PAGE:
The county registered a population of 680,137 in the 2011 Census. Wiltshire (outside Swindon) has a low population density of 1.4 persons per hectare, when compared against 4.1 for England as a whole.
|Usual Resident Population||470,981||209,156||680,137|
|Age 65 or over||18.1%||13.7%||16.8%|
|Density (persons per hectare)||1.4||9.1||2.0|
Historical population of Wiltshire county:
Politics and administration
|General Election 2010 : Wiltshire|
|Conservative||Liberal Democrats||Labour||UKIP||Green||BNP||Others||English Democrats||Christian Party||Libertarian||Turnout|
|Overall Number of seats as of 2010|
|Conservative||Liberal Democrats||Labour||UKIP||Green||BNP||Others||English Democrats||Christian Party||Libertarian|
Until the 2009 structural changes to local government in England, Wiltshire (apart from Swindon) was a two-level county, divided into four local government districts, Kennet, North Wiltshire, Salisbury and West Wiltshire, which existed alongside Wiltshire County Council, covering the same area and carrying out more strategic tasks, such as education and county roads. Notwithstanding on 1 April 2009 these five local authorities were merged into a single unitary authority called Wiltshire Council. With the abolition of the District of Salisbury, a new Salisbury City Council was created at the same time to carry out several city-wide functions and to hold the City's charter.
As a result of elections held in 2009, Wiltshire Council comprises 61 Conservatives, 24 Liberal Democrats, eight Independents, three Devizes Guardians and two Labour members. The council is led by Jane Scott (Conservative), who had previously led the former Wiltshire County Council after 2003.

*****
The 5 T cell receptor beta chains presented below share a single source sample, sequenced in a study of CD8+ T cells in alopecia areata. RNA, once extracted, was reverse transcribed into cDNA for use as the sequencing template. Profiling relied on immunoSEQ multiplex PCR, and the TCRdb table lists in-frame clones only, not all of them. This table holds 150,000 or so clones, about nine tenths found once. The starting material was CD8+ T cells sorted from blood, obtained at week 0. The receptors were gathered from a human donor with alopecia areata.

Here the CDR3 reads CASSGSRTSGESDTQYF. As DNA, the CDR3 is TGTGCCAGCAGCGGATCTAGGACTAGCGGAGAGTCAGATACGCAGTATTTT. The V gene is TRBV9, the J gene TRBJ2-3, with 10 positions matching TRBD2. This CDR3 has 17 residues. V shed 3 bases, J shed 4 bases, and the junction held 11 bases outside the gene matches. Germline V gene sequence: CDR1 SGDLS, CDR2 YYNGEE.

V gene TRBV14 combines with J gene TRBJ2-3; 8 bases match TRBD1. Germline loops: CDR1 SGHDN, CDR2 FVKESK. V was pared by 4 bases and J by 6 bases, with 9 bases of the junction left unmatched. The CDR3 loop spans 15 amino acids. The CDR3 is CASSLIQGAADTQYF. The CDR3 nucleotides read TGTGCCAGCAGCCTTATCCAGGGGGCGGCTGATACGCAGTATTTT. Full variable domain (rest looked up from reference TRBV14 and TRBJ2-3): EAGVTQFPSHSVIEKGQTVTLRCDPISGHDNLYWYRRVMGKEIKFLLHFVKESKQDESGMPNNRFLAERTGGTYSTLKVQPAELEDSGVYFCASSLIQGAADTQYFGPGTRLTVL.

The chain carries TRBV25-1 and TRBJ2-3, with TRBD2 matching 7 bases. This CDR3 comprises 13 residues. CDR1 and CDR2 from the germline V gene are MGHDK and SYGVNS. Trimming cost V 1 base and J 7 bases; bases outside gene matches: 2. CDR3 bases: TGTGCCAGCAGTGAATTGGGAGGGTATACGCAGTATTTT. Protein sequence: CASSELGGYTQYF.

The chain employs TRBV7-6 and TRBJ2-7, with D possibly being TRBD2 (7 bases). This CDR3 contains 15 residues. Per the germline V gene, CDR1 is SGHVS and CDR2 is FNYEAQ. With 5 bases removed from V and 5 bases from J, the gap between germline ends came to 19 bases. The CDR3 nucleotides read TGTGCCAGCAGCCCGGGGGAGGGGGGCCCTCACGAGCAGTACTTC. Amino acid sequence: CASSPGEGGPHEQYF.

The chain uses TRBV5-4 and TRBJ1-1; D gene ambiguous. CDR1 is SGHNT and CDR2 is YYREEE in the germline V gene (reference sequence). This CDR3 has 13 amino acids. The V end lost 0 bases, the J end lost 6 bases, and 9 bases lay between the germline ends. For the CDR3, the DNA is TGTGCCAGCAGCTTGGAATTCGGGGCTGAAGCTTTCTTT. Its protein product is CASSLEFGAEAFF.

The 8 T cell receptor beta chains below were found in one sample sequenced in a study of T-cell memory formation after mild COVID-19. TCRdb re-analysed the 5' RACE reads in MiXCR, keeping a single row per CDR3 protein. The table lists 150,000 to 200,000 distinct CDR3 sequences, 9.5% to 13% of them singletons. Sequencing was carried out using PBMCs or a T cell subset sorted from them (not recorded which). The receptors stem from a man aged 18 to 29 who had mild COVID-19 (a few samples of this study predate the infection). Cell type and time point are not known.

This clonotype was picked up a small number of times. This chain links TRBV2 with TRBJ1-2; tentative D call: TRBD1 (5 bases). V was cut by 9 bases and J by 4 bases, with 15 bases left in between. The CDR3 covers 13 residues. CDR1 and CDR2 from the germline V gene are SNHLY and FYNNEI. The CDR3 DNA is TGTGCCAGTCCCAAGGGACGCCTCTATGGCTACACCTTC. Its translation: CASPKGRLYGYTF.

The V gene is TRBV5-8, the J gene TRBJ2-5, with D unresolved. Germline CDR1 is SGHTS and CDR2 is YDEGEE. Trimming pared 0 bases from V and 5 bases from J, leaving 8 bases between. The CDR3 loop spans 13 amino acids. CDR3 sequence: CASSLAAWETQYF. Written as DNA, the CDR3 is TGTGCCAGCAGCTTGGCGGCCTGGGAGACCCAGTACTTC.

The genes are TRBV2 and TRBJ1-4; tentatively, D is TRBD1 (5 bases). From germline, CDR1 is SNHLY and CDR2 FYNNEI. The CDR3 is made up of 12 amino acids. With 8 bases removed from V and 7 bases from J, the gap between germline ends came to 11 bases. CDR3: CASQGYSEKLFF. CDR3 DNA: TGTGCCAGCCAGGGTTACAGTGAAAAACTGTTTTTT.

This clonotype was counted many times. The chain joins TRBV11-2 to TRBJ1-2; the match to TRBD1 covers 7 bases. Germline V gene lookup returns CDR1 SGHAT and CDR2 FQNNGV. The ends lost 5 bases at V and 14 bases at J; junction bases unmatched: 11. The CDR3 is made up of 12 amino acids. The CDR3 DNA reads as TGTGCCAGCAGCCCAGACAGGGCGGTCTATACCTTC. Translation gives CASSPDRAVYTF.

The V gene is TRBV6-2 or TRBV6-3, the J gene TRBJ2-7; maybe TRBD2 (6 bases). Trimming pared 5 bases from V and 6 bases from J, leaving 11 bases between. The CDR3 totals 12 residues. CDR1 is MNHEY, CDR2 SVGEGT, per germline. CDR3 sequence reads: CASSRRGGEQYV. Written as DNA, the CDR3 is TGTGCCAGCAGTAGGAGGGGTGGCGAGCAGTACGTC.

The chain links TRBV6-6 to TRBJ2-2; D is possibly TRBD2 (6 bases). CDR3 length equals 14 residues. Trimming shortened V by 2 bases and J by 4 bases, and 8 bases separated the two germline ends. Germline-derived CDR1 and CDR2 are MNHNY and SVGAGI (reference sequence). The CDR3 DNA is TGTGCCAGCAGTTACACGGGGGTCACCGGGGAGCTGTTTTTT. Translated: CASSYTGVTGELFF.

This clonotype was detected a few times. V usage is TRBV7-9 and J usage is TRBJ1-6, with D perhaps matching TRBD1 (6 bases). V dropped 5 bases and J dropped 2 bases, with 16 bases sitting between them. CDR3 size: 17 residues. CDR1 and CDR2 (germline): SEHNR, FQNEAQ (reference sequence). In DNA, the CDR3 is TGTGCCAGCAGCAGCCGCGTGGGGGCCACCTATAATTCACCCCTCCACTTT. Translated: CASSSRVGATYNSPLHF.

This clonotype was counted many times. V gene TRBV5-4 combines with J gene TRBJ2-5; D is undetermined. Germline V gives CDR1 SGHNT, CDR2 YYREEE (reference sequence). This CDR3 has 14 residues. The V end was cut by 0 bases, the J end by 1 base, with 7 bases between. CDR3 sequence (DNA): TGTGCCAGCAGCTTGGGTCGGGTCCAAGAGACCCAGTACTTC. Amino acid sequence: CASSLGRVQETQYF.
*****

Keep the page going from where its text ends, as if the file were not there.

The county is represented in the Football League by Swindon Town, who play at the County Ground stadium near Swindon town centre. They joined the Football League on the creation of the Third Division in 1920, and have remained in the league ever since. Their most notable achievements include winning the Football League Cup in 1969 and the Anglo-Italian Cup in 1970, two successive promotions in 1986 and 1987 (taking them from the Fourth Division to the Second), promotion to the Premier League as Division One play-off winners in 1993 (as inaugural members), the Division Two title in 1996, and their promotion to League One in 2007 after finishing third in League Two.
- Bradford on Avon
- Highworth (Borough of Swindon)
- Royal Wootton Bassett
- Salisbury (city)
- Swindon (Borough of Swindon)
- Wroughton (Borough of Swindon)
A list of settlements is at List of places in Wiltshire.
Places of interest
|Accessible open space|
|Museum (free/not free)|
- Places of interest in Wiltshire include
- Arc Theatre, part of Wiltshire College, Trowbridge Campus
- Ashcombe House
- Arch by Ismbard Kingdom Brunel GWML – Chippenham
- Avebury, Neolithic stone circle
- Avebury Manor & Garden
- Avon Valley Path
- Barbury Castle
- Beckhampton Avenue
- Bentley Wood
- Bowood House
- Butter cross – Chippenham
- Burlington, city-sized nuclear bunker with accommodation for 4000 people
- Caen Hill Locks, Devizes
- Castle Combe
- Castle Hill, Mere
- Cherhill White Horse
- Chisbury Chapel
- Coate Water, East Swindon
- Corsham Court
- Cotswold Water Park
- Courts Garden